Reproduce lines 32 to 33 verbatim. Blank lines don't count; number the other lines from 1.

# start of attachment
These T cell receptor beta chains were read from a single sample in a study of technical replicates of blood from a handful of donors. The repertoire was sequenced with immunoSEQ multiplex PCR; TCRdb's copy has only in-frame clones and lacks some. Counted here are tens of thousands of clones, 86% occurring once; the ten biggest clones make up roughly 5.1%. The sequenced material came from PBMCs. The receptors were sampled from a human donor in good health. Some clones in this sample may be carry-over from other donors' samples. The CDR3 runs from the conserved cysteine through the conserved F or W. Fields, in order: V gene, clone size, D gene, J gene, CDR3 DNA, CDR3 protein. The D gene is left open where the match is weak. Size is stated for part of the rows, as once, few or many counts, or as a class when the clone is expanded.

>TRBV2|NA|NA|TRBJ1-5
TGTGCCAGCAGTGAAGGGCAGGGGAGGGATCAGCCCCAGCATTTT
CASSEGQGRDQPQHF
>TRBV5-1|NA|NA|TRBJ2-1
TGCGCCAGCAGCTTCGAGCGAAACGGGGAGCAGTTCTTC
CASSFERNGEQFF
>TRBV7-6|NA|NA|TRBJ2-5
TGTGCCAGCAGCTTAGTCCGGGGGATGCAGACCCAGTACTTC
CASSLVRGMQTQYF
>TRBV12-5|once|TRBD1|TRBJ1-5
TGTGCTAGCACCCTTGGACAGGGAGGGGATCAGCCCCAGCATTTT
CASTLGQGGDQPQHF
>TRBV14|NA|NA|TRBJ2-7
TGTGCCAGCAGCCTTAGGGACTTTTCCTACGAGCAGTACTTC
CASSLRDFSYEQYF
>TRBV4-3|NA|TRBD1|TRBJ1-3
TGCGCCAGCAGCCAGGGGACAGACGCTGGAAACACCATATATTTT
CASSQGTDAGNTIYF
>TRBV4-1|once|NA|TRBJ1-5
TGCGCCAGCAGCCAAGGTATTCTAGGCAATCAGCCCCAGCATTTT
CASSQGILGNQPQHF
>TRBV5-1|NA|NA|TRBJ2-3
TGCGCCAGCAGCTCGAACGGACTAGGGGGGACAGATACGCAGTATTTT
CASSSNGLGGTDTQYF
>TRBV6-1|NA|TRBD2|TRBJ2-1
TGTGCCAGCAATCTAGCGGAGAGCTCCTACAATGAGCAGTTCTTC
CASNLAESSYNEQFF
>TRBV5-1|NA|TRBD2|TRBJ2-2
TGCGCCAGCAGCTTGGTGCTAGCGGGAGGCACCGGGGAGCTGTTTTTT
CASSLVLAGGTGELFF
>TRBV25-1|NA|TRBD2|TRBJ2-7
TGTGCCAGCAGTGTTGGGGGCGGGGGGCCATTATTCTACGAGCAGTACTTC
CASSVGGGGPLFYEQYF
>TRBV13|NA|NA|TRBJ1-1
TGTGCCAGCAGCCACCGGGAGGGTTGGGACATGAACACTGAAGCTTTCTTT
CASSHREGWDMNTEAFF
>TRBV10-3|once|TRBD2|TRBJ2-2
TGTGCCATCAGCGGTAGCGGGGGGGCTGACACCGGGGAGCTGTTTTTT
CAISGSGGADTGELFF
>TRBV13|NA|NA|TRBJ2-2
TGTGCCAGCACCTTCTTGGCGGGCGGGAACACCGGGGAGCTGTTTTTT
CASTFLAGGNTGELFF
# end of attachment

>TRBV25-1|NA|TRBD2|TRBJ2-7
TGTGCCAGCAGTGTTGGGGGCGGGGGGCCATTATTCTACGAGCAGTACTTC